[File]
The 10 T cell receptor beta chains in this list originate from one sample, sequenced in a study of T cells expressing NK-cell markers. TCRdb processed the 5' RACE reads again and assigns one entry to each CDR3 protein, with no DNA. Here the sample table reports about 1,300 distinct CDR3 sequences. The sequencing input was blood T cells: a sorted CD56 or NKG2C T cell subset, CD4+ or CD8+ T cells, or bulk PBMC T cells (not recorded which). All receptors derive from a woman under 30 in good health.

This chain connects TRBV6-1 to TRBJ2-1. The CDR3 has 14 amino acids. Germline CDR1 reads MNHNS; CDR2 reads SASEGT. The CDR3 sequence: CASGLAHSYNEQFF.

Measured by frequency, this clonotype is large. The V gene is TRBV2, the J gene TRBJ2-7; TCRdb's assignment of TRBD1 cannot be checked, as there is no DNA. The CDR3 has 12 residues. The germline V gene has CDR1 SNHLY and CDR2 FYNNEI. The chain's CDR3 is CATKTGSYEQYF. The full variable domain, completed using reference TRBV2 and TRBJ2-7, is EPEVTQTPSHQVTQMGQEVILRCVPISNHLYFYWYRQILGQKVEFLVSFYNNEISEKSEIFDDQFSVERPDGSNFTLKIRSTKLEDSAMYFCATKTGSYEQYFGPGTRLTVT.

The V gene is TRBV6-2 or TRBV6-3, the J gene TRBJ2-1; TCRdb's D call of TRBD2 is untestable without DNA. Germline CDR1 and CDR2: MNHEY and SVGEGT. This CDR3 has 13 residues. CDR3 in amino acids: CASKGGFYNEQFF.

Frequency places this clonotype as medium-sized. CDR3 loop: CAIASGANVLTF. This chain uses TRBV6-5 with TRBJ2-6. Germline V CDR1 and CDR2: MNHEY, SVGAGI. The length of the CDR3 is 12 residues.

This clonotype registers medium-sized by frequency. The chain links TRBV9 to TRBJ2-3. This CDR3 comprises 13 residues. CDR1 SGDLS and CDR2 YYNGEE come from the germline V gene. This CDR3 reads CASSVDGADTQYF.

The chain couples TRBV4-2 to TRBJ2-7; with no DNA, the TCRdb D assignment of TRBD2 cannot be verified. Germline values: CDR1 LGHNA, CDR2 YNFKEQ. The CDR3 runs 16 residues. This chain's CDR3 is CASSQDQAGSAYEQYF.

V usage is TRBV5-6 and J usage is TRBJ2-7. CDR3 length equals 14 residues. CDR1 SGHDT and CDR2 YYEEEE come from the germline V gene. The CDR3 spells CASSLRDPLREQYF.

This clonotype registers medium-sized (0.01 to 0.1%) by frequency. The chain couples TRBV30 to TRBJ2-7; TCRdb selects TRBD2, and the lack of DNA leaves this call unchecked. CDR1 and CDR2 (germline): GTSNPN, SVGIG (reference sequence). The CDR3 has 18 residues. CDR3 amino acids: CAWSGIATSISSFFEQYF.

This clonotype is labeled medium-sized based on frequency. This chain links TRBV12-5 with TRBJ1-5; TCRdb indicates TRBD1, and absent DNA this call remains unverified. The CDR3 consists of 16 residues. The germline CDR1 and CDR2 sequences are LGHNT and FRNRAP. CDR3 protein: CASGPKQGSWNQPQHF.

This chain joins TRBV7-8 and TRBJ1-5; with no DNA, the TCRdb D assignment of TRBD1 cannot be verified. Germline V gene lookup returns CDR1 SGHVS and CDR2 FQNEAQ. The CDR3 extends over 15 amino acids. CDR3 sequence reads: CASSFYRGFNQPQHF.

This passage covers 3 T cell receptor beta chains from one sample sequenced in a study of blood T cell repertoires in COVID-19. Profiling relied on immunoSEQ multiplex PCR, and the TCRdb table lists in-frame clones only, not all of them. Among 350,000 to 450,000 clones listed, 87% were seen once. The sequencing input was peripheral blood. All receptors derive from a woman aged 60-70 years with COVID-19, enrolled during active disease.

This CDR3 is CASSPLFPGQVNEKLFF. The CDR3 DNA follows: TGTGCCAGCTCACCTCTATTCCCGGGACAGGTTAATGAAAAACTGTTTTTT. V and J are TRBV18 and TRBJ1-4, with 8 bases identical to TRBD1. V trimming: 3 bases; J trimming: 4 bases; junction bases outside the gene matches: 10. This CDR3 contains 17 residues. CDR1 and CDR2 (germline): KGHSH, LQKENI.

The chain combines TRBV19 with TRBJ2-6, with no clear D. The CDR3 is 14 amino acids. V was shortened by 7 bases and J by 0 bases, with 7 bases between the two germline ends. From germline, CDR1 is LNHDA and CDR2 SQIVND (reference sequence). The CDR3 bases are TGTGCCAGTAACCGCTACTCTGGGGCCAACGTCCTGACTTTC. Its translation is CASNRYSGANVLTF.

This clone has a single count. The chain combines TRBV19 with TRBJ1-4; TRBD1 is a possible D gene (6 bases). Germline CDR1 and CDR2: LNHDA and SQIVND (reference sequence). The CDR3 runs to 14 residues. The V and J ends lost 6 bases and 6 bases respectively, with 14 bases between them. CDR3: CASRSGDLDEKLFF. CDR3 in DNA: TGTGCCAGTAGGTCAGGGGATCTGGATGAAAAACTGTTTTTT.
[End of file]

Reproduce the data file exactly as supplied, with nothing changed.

The 10 T cell receptor beta chains in this list originate from one sample, sequenced in a study of T cells expressing NK-cell markers. TCRdb processed the 5' RACE reads again and assigns one entry to each CDR3 protein, with no DNA. Here the sample table reports about 1,300 distinct CDR3 sequences. The sequencing input was blood T cells: a sorted CD56 or NKG2C T cell subset, CD4+ or CD8+ T cells, or bulk PBMC T cells (not recorded which). All receptors derive from a woman under 30 in good health.

This chain connects TRBV6-1 to TRBJ2-1. The CDR3 has 14 amino acids. Germline CDR1 reads MNHNS; CDR2 reads SASEGT. The CDR3 sequence: CASGLAHSYNEQFF.

Measured by frequency, this clonotype is large. The V gene is TRBV2, the J gene TRBJ2-7; TCRdb's assignment of TRBD1 cannot be checked, as there is no DNA. The CDR3 has 12 residues. The germline V gene has CDR1 SNHLY and CDR2 FYNNEI. The chain's CDR3 is CATKTGSYEQYF. The full variable domain, completed using reference TRBV2 and TRBJ2-7, is EPEVTQTPSHQVTQMGQEVILRCVPISNHLYFYWYRQILGQKVEFLVSFYNNEISEKSEIFDDQFSVERPDGSNFTLKIRSTKLEDSAMYFCATKTGSYEQYFGPGTRLTVT.

The V gene is TRBV6-2 or TRBV6-3, the J gene TRBJ2-1; TCRdb's D call of TRBD2 is untestable without DNA. Germline CDR1 and CDR2: MNHEY and SVGEGT. This CDR3 has 13 residues. CDR3 in amino acids: CASKGGFYNEQFF.

Frequency places this clonotype as medium-sized. CDR3 loop: CAIASGANVLTF. This chain uses TRBV6-5 with TRBJ2-6. Germline V CDR1 and CDR2: MNHEY, SVGAGI. The length of the CDR3 is 12 residues.

This clonotype registers medium-sized by frequency. The chain links TRBV9 to TRBJ2-3. This CDR3 comprises 13 residues. CDR1 SGDLS and CDR2 YYNGEE come from the germline V gene. This CDR3 reads CASSVDGADTQYF.

The chain couples TRBV4-2 to TRBJ2-7; with no DNA, the TCRdb D assignment of TRBD2 cannot be verified. Germline values: CDR1 LGHNA, CDR2 YNFKEQ. The CDR3 runs 16 residues. This chain's CDR3 is CASSQDQAGSAYEQYF.

V usage is TRBV5-6 and J usage is TRBJ2-7. CDR3 length equals 14 residues. CDR1 SGHDT and CDR2 YYEEEE come from the germline V gene. The CDR3 spells CASSLRDPLREQYF.

This clonotype registers medium-sized (0.01 to 0.1%) by frequency. The chain couples TRBV30 to TRBJ2-7; TCRdb selects TRBD2, and the lack of DNA leaves this call unchecked. CDR1 and CDR2 (germline): GTSNPN, SVGIG (reference sequence). The CDR3 has 18 residues. CDR3 amino acids: CAWSGIATSISSFFEQYF.

This clonotype is labeled medium-sized based on frequency. This chain links TRBV12-5 with TRBJ1-5; TCRdb indicates TRBD1, and absent DNA this call remains unverified. The CDR3 consists of 16 residues. The germline CDR1 and CDR2 sequences are LGHNT and FRNRAP. CDR3 protein: CASGPKQGSWNQPQHF.

This chain joins TRBV7-8 and TRBJ1-5; with no DNA, the TCRdb D assignment of TRBD1 cannot be verified. Germline V gene lookup returns CDR1 SGHVS and CDR2 FQNEAQ. The CDR3 extends over 15 amino acids. CDR3 sequence reads: CASSFYRGFNQPQHF.

This passage covers 3 T cell receptor beta chains from one sample sequenced in a study of blood T cell repertoires in COVID-19. Profiling relied on immunoSEQ multiplex PCR, and the TCRdb table lists in-frame clones only, not all of them. Among 350,000 to 450,000 clones listed, 87% were seen once. The sequencing input was peripheral blood. All receptors derive from a woman aged 60-70 years with COVID-19, enrolled during active disease.

This CDR3 is CASSPLFPGQVNEKLFF. The CDR3 DNA follows: TGTGCCAGCTCACCTCTATTCCCGGGACAGGTTAATGAAAAACTGTTTTTT. V and J are TRBV18 and TRBJ1-4, with 8 bases identical to TRBD1. V trimming: 3 bases; J trimming: 4 bases; junction bases outside the gene matches: 10. This CDR3 contains 17 residues. CDR1 and CDR2 (germline): KGHSH, LQKENI.

The chain combines TRBV19 with TRBJ2-6, with no clear D. The CDR3 is 14 amino acids. V was shortened by 7 bases and J by 0 bases, with 7 bases between the two germline ends. From germline, CDR1 is LNHDA and CDR2 SQIVND (reference sequence). The CDR3 bases are TGTGCCAGTAACCGCTACTCTGGGGCCAACGTCCTGACTTTC. Its translation is CASNRYSGANVLTF.

This clone has a single count. The chain combines TRBV19 with TRBJ1-4; TRBD1 is a possible D gene (6 bases). Germline CDR1 and CDR2: LNHDA and SQIVND (reference sequence). The CDR3 runs to 14 residues. The V and J ends lost 6 bases and 6 bases respectively, with 14 bases between them. CDR3: CASRSGDLDEKLFF. CDR3 in DNA: TGTGCCAGTAGGTCAGGGGATCTGGATGAAAAACTGTTTTTT.